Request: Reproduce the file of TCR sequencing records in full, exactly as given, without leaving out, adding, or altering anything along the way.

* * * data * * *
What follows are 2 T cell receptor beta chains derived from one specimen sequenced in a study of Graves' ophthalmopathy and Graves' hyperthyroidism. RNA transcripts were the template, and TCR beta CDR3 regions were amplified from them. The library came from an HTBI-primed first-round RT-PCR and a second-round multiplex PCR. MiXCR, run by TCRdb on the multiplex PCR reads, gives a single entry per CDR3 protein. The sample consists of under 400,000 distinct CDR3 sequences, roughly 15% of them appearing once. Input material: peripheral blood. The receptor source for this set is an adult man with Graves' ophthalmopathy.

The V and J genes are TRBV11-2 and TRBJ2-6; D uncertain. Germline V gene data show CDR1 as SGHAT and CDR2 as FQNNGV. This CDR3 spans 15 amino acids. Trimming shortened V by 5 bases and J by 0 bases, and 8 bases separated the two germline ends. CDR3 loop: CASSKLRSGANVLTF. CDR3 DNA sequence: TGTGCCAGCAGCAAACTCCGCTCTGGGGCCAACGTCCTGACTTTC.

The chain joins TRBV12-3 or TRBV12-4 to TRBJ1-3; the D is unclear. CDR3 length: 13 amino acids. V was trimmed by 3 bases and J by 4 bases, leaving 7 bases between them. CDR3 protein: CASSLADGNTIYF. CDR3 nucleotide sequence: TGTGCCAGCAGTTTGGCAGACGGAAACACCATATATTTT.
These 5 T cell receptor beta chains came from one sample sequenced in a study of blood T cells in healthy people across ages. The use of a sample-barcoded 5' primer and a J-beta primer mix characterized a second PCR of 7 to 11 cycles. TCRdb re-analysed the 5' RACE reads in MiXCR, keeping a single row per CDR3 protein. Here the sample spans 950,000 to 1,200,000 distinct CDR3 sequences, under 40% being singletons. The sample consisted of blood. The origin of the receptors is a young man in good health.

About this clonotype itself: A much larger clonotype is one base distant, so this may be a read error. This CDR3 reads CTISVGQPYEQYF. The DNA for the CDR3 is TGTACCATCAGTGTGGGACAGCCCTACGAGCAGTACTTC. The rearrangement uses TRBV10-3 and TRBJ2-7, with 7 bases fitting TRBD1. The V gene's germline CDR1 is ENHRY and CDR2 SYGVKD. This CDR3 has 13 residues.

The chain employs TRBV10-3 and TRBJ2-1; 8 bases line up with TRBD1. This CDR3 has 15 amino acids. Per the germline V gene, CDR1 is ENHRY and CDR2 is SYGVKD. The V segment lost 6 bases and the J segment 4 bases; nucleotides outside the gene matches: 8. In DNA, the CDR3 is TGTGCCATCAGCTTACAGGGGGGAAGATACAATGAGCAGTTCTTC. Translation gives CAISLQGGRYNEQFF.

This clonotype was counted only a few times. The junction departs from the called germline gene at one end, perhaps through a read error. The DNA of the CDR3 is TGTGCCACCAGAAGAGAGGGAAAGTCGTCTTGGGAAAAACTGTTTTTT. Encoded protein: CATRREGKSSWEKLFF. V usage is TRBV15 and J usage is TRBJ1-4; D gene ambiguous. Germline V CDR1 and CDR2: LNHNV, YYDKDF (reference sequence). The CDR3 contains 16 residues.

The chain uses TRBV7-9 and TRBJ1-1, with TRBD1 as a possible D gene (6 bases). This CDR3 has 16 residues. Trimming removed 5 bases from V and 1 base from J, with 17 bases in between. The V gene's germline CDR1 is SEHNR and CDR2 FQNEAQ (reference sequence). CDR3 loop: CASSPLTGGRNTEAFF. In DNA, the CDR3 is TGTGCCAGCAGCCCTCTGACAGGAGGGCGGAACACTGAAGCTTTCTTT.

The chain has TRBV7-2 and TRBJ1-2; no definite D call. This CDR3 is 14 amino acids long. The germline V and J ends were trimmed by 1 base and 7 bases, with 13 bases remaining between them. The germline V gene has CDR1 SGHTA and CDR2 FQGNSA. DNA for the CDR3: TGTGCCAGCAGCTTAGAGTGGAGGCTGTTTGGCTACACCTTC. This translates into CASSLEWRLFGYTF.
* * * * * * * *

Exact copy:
What follows are 2 T cell receptor beta chains derived from one specimen sequenced in a study of Graves' ophthalmopathy and Graves' hyperthyroidism. RNA transcripts were the template, and TCR beta CDR3 regions were amplified from them. The library came from an HTBI-primed first-round RT-PCR and a second-round multiplex PCR. MiXCR, run by TCRdb on the multiplex PCR reads, gives a single entry per CDR3 protein. The sample consists of under 400,000 distinct CDR3 sequences, roughly 15% of them appearing once. Input material: peripheral blood. The receptor source for this set is an adult man with Graves' ophthalmopathy.

The V and J genes are TRBV11-2 and TRBJ2-6; D uncertain. Germline V gene data show CDR1 as SGHAT and CDR2 as FQNNGV. This CDR3 spans 15 amino acids. Trimming shortened V by 5 bases and J by 0 bases, and 8 bases separated the two germline ends. CDR3 loop: CASSKLRSGANVLTF. CDR3 DNA sequence: TGTGCCAGCAGCAAACTCCGCTCTGGGGCCAACGTCCTGACTTTC.

The chain joins TRBV12-3 or TRBV12-4 to TRBJ1-3; the D is unclear. CDR3 length: 13 amino acids. V was trimmed by 3 bases and J by 4 bases, leaving 7 bases between them. CDR3 protein: CASSLADGNTIYF. CDR3 nucleotide sequence: TGTGCCAGCAGTTTGGCAGACGGAAACACCATATATTTT.
These 5 T cell receptor beta chains came from one sample sequenced in a study of blood T cells in healthy people across ages. The use of a sample-barcoded 5' primer and a J-beta primer mix characterized a second PCR of 7 to 11 cycles. TCRdb re-analysed the 5' RACE reads in MiXCR, keeping a single row per CDR3 protein. Here the sample spans 950,000 to 1,200,000 distinct CDR3 sequences, under 40% being singletons. The sample consisted of blood. The origin of the receptors is a young man in good health.

About this clonotype itself: A much larger clonotype is one base distant, so this may be a read error. This CDR3 reads CTISVGQPYEQYF. The DNA for the CDR3 is TGTACCATCAGTGTGGGACAGCCCTACGAGCAGTACTTC. The rearrangement uses TRBV10-3 and TRBJ2-7, with 7 bases fitting TRBD1. The V gene's germline CDR1 is ENHRY and CDR2 SYGVKD. This CDR3 has 13 residues.

The chain employs TRBV10-3 and TRBJ2-1; 8 bases line up with TRBD1. This CDR3 has 15 amino acids. Per the germline V gene, CDR1 is ENHRY and CDR2 is SYGVKD. The V segment lost 6 bases and the J segment 4 bases; nucleotides outside the gene matches: 8. In DNA, the CDR3 is TGTGCCATCAGCTTACAGGGGGGAAGATACAATGAGCAGTTCTTC. Translation gives CAISLQGGRYNEQFF.

This clonotype was counted only a few times. The junction departs from the called germline gene at one end, perhaps through a read error. The DNA of the CDR3 is TGTGCCACCAGAAGAGAGGGAAAGTCGTCTTGGGAAAAACTGTTTTTT. Encoded protein: CATRREGKSSWEKLFF. V usage is TRBV15 and J usage is TRBJ1-4; D gene ambiguous. Germline V CDR1 and CDR2: LNHNV, YYDKDF (reference sequence). The CDR3 contains 16 residues.

The chain uses TRBV7-9 and TRBJ1-1, with TRBD1 as a possible D gene (6 bases). This CDR3 has 16 residues. Trimming removed 5 bases from V and 1 base from J, with 17 bases in between. The V gene's germline CDR1 is SEHNR and CDR2 FQNEAQ (reference sequence). CDR3 loop: CASSPLTGGRNTEAFF. In DNA, the CDR3 is TGTGCCAGCAGCCCTCTGACAGGAGGGCGGAACACTGAAGCTTTCTTT.

The chain has TRBV7-2 and TRBJ1-2; no definite D call. This CDR3 is 14 amino acids long. The germline V and J ends were trimmed by 1 base and 7 bases, with 13 bases remaining between them. The germline V gene has CDR1 SGHTA and CDR2 FQGNSA. DNA for the CDR3: TGTGCCAGCAGCTTAGAGTGGAGGCTGTTTGGCTACACCTTC. This translates into CASSLEWRLFGYTF.